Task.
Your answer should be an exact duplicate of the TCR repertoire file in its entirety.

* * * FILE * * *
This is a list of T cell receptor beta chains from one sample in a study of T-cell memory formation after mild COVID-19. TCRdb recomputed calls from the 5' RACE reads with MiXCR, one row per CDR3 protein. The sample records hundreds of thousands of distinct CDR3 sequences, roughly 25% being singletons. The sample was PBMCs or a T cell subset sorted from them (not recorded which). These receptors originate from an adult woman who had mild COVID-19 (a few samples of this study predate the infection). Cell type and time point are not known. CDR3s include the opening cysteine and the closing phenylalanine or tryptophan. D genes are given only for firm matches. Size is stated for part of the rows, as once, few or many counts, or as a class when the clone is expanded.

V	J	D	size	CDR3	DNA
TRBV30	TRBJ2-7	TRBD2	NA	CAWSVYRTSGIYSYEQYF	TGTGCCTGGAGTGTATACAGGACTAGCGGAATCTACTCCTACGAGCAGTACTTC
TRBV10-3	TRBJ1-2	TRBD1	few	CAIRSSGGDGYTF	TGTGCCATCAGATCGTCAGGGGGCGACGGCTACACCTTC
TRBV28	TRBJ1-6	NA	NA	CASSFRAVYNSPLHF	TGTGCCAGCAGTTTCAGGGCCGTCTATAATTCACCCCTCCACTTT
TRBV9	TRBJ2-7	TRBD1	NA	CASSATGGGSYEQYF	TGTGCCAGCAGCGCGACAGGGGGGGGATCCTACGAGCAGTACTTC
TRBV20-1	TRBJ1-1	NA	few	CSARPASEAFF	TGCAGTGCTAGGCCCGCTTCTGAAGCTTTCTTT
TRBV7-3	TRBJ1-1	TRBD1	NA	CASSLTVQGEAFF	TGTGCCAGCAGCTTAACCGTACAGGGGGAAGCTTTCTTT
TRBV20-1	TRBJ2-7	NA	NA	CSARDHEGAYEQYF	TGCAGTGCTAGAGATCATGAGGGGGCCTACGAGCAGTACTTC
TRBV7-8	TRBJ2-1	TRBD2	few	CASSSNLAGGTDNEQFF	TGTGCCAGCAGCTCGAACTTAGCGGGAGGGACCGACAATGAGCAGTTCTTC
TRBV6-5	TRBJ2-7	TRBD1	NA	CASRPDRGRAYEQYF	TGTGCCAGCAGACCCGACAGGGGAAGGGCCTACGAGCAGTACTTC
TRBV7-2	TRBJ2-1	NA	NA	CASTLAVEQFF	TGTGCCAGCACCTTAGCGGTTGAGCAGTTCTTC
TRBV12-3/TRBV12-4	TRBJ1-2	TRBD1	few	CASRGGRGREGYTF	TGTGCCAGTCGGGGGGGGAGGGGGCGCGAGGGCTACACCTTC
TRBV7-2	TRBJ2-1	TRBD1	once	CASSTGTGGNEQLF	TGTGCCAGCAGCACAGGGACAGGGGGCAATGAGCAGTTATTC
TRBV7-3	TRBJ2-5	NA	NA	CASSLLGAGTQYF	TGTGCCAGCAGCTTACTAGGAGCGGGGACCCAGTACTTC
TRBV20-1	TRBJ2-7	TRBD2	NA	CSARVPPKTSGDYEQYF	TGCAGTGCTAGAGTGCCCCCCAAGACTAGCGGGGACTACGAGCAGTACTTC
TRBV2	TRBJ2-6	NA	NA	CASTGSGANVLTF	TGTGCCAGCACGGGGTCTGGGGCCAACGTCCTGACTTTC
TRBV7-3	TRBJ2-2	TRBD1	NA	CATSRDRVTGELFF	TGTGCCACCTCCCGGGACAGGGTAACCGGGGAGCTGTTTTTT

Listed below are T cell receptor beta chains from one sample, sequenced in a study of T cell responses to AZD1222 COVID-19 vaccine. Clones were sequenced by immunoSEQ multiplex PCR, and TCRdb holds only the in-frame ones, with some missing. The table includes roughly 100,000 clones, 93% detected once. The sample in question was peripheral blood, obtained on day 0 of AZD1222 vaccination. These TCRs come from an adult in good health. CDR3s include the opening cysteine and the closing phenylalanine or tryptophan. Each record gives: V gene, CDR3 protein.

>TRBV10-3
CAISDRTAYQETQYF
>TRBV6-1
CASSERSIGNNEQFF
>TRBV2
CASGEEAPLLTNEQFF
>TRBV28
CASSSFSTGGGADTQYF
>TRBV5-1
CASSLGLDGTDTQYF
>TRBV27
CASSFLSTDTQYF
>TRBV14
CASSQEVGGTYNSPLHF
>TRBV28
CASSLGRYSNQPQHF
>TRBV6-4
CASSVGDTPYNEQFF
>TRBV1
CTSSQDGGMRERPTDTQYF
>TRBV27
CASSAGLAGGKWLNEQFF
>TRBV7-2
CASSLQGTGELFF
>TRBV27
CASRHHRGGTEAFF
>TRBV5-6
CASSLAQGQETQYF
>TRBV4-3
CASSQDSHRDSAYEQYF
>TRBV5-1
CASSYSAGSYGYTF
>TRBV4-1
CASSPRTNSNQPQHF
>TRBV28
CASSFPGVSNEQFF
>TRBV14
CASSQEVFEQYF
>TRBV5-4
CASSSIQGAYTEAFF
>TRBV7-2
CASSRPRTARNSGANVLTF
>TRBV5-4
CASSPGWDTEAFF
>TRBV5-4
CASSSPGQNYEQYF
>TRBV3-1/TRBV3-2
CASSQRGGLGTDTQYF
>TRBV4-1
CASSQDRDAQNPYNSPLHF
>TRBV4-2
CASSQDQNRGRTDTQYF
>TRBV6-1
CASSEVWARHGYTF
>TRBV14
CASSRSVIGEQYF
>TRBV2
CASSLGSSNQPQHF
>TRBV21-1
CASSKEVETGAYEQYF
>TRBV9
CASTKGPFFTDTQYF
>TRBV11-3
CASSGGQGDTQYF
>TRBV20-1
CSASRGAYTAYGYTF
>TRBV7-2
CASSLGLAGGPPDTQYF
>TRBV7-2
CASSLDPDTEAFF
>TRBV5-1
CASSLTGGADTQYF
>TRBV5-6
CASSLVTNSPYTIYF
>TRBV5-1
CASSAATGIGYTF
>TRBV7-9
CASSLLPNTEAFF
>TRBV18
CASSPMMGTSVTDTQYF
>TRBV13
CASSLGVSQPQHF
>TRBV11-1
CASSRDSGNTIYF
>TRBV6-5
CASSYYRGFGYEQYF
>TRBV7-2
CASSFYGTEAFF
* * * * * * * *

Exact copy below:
This is a list of T cell receptor beta chains from one sample in a study of T-cell memory formation after mild COVID-19. TCRdb recomputed calls from the 5' RACE reads with MiXCR, one row per CDR3 protein. The sample records hundreds of thousands of distinct CDR3 sequences, roughly 25% being singletons. The sample was PBMCs or a T cell subset sorted from them (not recorded which). These receptors originate from an adult woman who had mild COVID-19 (a few samples of this study predate the infection). Cell type and time point are not known. CDR3s include the opening cysteine and the closing phenylalanine or tryptophan. D genes are given only for firm matches. Size is stated for part of the rows, as once, few or many counts, or as a class when the clone is expanded.

V	J	D	size	CDR3	DNA
TRBV30	TRBJ2-7	TRBD2	NA	CAWSVYRTSGIYSYEQYF	TGTGCCTGGAGTGTATACAGGACTAGCGGAATCTACTCCTACGAGCAGTACTTC
TRBV10-3	TRBJ1-2	TRBD1	few	CAIRSSGGDGYTF	TGTGCCATCAGATCGTCAGGGGGCGACGGCTACACCTTC
TRBV28	TRBJ1-6	NA	NA	CASSFRAVYNSPLHF	TGTGCCAGCAGTTTCAGGGCCGTCTATAATTCACCCCTCCACTTT
TRBV9	TRBJ2-7	TRBD1	NA	CASSATGGGSYEQYF	TGTGCCAGCAGCGCGACAGGGGGGGGATCCTACGAGCAGTACTTC
TRBV20-1	TRBJ1-1	NA	few	CSARPASEAFF	TGCAGTGCTAGGCCCGCTTCTGAAGCTTTCTTT
TRBV7-3	TRBJ1-1	TRBD1	NA	CASSLTVQGEAFF	TGTGCCAGCAGCTTAACCGTACAGGGGGAAGCTTTCTTT
TRBV20-1	TRBJ2-7	NA	NA	CSARDHEGAYEQYF	TGCAGTGCTAGAGATCATGAGGGGGCCTACGAGCAGTACTTC
TRBV7-8	TRBJ2-1	TRBD2	few	CASSSNLAGGTDNEQFF	TGTGCCAGCAGCTCGAACTTAGCGGGAGGGACCGACAATGAGCAGTTCTTC
TRBV6-5	TRBJ2-7	TRBD1	NA	CASRPDRGRAYEQYF	TGTGCCAGCAGACCCGACAGGGGAAGGGCCTACGAGCAGTACTTC
TRBV7-2	TRBJ2-1	NA	NA	CASTLAVEQFF	TGTGCCAGCACCTTAGCGGTTGAGCAGTTCTTC
TRBV12-3/TRBV12-4	TRBJ1-2	TRBD1	few	CASRGGRGREGYTF	TGTGCCAGTCGGGGGGGGAGGGGGCGCGAGGGCTACACCTTC
TRBV7-2	TRBJ2-1	TRBD1	once	CASSTGTGGNEQLF	TGTGCCAGCAGCACAGGGACAGGGGGCAATGAGCAGTTATTC
TRBV7-3	TRBJ2-5	NA	NA	CASSLLGAGTQYF	TGTGCCAGCAGCTTACTAGGAGCGGGGACCCAGTACTTC
TRBV20-1	TRBJ2-7	TRBD2	NA	CSARVPPKTSGDYEQYF	TGCAGTGCTAGAGTGCCCCCCAAGACTAGCGGGGACTACGAGCAGTACTTC
TRBV2	TRBJ2-6	NA	NA	CASTGSGANVLTF	TGTGCCAGCACGGGGTCTGGGGCCAACGTCCTGACTTTC
TRBV7-3	TRBJ2-2	TRBD1	NA	CATSRDRVTGELFF	TGTGCCACCTCCCGGGACAGGGTAACCGGGGAGCTGTTTTTT

Listed below are T cell receptor beta chains from one sample, sequenced in a study of T cell responses to AZD1222 COVID-19 vaccine. Clones were sequenced by immunoSEQ multiplex PCR, and TCRdb holds only the in-frame ones, with some missing. The table includes roughly 100,000 clones, 93% detected once. The sample in question was peripheral blood, obtained on day 0 of AZD1222 vaccination. These TCRs come from an adult in good health. CDR3s include the opening cysteine and the closing phenylalanine or tryptophan. Each record gives: V gene, CDR3 protein.

>TRBV10-3
CAISDRTAYQETQYF
>TRBV6-1
CASSERSIGNNEQFF
>TRBV2
CASGEEAPLLTNEQFF
>TRBV28
CASSSFSTGGGADTQYF
>TRBV5-1
CASSLGLDGTDTQYF
>TRBV27
CASSFLSTDTQYF
>TRBV14
CASSQEVGGTYNSPLHF
>TRBV28
CASSLGRYSNQPQHF
>TRBV6-4
CASSVGDTPYNEQFF
>TRBV1
CTSSQDGGMRERPTDTQYF
>TRBV27
CASSAGLAGGKWLNEQFF
>TRBV7-2
CASSLQGTGELFF
>TRBV27
CASRHHRGGTEAFF
>TRBV5-6
CASSLAQGQETQYF
>TRBV4-3
CASSQDSHRDSAYEQYF
>TRBV5-1
CASSYSAGSYGYTF
>TRBV4-1
CASSPRTNSNQPQHF
>TRBV28
CASSFPGVSNEQFF
>TRBV14
CASSQEVFEQYF
>TRBV5-4
CASSSIQGAYTEAFF
>TRBV7-2
CASSRPRTARNSGANVLTF
>TRBV5-4
CASSPGWDTEAFF
>TRBV5-4
CASSSPGQNYEQYF
>TRBV3-1/TRBV3-2
CASSQRGGLGTDTQYF
>TRBV4-1
CASSQDRDAQNPYNSPLHF
>TRBV4-2
CASSQDQNRGRTDTQYF
>TRBV6-1
CASSEVWARHGYTF
>TRBV14
CASSRSVIGEQYF
>TRBV2
CASSLGSSNQPQHF
>TRBV21-1
CASSKEVETGAYEQYF
>TRBV9
CASTKGPFFTDTQYF
>TRBV11-3
CASSGGQGDTQYF
>TRBV20-1
CSASRGAYTAYGYTF
>TRBV7-2
CASSLGLAGGPPDTQYF
>TRBV7-2
CASSLDPDTEAFF
>TRBV5-1
CASSLTGGADTQYF
>TRBV5-6
CASSLVTNSPYTIYF
>TRBV5-1
CASSAATGIGYTF
>TRBV7-9
CASSLLPNTEAFF
>TRBV18
CASSPMMGTSVTDTQYF
>TRBV13
CASSLGVSQPQHF
>TRBV11-1
CASSRDSGNTIYF
>TRBV6-5
CASSYYRGFGYEQYF
>TRBV7-2
CASSFYGTEAFF